'PIERRE DELASSUS DE LUZIERES.
'New Bourbon, November 25th 1799.
'By virtue of the contents of the above memorial and the accompanying documents, and also from what it appears by the official letter of the baron De Carondelet, late governor of these provinces, bearing date the 7th and 8th of May 1793, on file in these archives.
'The surveyor, Don Antoine Soulard, will survey the league square of land which was granted to the party interested by the decree of my predecessor, the lieutenant governor, Don Zenon Trudeau, dated 1st April 1794, conformably to orders of his lordship, the governor; and of which land he has been put in possession, as appears by decree of Francois Vall e, commandant of St Genevieve, bearing date April 15th of the year last mentioned, to be hereafter surveyed by the surveyor of this upper Louisiana, when appointed and commissioned.
'CHARLES DEHAULT DELASSUS.
'St Louis, November 29th 1799.'
On the 6th of March 1800, Anthony Soulard, principal deputy surveyor of upper Louisiana, certified that on the 14th of December 1799, he made a survey and return of the land claimed by the petitioner, in virtue of the decree of the 29th of November 1799.
The case was argued by Mr White, for the appellant; and by the Attorney-General, for the United States.
Mr White, for the appellants, contended:
1. That the grant to Don Pedro Dehault De Luzieres, was a valid Spanish concession, made in obedience to the orders of the superior officers of the crown of Spain, and in conformity with the laws of Spain.
2. That it is a claim protected by the treaty, and entitled to confirmation under the treaty and laws of the United States.(a)
Mr Butler, attorney-general. The object of the argument on the part of the United States in this case, will be rather to lay before the court such views of the nature and extent of the titles set up in the cases which are before the court, by appeal from the district of Missouri, as are applicable to all these cases; than to resist the present case, which appears to be founded on equity, and in which, unless the documents are not genuine, or the court shall be compelled by some strict rule of law, the court will reverse the decree of the district court.
The documents in the case show great merit in the claimant; who, in consideration of this merit, and of a contract to furnish a certain quantity of lead to the governor of Louisiana, was recommended to the special favour of the lieutenant governor. This is shown by the letter of the baron De Carondelet.
The court will observe that as to all action in the case by the governor-general, the title of the claimants stops at these letters. There is not shown any application to the governor-general for a complete grant. The decision of the district judge was that no complete grant was exhibited, and that the claim rested on an inchoate and imperfect title.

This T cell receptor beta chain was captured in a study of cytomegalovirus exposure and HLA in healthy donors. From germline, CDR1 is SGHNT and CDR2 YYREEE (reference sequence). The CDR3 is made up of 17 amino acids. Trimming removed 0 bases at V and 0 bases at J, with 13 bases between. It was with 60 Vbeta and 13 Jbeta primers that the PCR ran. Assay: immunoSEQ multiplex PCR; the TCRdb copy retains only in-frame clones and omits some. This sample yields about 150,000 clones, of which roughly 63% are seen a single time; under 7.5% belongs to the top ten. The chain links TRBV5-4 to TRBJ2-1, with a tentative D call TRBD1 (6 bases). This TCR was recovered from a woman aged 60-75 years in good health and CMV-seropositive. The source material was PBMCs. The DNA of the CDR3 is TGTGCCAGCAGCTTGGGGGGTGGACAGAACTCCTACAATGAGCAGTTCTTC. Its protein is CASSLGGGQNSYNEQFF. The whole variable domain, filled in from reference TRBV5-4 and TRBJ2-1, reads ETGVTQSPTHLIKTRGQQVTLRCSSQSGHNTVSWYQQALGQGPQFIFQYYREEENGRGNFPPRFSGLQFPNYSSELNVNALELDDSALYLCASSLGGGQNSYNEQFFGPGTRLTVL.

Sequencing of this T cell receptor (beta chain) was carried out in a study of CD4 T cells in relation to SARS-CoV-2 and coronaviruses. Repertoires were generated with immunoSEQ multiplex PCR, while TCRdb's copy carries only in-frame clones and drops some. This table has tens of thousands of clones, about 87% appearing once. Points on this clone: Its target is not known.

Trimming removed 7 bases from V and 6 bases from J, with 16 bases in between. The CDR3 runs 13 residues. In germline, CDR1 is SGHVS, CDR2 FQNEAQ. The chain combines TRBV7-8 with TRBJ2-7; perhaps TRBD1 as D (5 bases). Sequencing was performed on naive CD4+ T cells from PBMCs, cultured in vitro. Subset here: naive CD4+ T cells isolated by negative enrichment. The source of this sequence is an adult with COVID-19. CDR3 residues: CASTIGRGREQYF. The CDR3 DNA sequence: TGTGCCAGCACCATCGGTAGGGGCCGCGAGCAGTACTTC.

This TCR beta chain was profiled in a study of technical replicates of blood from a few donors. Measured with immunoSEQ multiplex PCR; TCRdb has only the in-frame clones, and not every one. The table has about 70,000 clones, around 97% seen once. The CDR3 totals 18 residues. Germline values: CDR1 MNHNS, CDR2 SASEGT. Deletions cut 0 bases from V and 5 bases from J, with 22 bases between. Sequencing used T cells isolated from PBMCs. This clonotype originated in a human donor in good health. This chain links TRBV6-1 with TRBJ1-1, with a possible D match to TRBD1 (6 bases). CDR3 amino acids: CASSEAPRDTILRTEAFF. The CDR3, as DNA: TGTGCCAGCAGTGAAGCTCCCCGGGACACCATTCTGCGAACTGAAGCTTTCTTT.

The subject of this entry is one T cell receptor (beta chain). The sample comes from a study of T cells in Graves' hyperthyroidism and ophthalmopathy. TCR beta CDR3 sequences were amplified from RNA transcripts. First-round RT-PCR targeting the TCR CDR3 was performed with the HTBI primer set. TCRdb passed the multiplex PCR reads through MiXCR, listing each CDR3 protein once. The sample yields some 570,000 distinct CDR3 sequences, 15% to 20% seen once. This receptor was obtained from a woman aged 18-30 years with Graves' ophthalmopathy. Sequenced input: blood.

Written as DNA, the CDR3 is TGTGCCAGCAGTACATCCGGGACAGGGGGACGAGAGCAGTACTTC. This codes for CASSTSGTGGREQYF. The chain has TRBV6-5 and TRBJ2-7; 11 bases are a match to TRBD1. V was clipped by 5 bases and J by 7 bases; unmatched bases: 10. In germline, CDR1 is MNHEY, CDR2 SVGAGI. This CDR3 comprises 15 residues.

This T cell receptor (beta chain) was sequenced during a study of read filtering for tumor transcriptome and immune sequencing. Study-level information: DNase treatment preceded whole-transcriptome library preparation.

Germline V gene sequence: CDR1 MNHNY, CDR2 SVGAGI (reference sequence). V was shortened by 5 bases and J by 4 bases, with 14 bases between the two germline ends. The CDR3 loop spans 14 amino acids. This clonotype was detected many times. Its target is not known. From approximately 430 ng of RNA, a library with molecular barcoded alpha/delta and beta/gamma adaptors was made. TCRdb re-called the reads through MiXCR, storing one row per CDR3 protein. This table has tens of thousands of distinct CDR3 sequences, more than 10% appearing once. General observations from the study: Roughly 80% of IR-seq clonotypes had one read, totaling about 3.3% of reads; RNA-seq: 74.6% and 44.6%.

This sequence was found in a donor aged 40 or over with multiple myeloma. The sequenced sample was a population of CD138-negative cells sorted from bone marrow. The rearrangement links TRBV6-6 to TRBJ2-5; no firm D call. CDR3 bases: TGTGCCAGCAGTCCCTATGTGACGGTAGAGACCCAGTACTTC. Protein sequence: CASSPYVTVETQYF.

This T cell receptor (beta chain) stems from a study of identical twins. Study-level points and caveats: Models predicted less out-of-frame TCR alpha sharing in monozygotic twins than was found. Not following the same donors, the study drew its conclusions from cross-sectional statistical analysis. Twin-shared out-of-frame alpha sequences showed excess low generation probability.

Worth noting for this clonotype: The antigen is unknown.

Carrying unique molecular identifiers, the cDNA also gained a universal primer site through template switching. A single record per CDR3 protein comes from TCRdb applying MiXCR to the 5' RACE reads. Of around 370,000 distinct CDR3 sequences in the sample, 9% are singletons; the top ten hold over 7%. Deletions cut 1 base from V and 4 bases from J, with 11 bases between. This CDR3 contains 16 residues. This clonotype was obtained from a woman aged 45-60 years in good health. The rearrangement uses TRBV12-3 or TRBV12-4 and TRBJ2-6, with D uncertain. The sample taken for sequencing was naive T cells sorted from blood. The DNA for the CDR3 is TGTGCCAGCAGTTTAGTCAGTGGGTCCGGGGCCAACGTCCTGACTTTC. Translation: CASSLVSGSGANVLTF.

As to the first point presented by the counsel for the appellant, it is necessary to explain what is intended by the United States, when it is said this is not a valid concession. It is denied that the lieutenant governors of upper Louisiana had a right to grant land in upper Louisiana. Although the commandant of St Louis and St Genevieve might not have been subordinate in other matters, yet he was, in reference to the grant of lands, subordinate to the governor-general of Louisiana, and in some respects subordinate to the governor-general of Havana.
The supreme authority of the governor-general is fully established by the documents in this and the other cases before this court, on appeal from the district court of Missouri. The lieutenant governors could not grant lands without special authority from the governor-general. An express reference is made in the grant of Don Zenon Trudeau, to the authority given to him by the letter of the baron De Carondelet. That letter states that a memorial is to be presented by Mr Delassus to the baron De Carondelet, that a corresponding concession may be given to him. This clearly asserts the power to be in the governor-general; although it allows possession to be given of the lands for a concession, and negatives the authority of the lieutenant governor to make a full grant.
The records in other cases, the examination of which will follow this now under consideration, will show the general understanding and practice of the officers of Spain in granting lands, and fully sustain the positions now assumed.
In 1798, the power to grant lands was transferred from the governor-general of Louisiana to the intendant. After the transfer, the lieutenant governor of upper Louisiana acknowledged this transfer, and the obligation to apply to the intendant for the completion of grants; in the same manner as was before required to apply to the governor-general. This is fully established by the records in other cases before the court, and by repeated recognitions shown in state papers.
As to the second point presented by the counsel for the appellant, that there was a complete grant made to the appellant, it is not intended to deny that if such a grant had been made, it was the duty of the court below and of this court to confirm the title. All the principles which have been decided in the cases of Spanish grants, which have been before this court, are not to be questioned. These decisions are sustained as well by the principles of international law, as by the treaty. It has been finally settled that a claim for lands, founded on and conformable to the laws of Spain, if of such a character as that, by the laws of Spain, it would have ripened into a perfect title, will be confirmed by this court.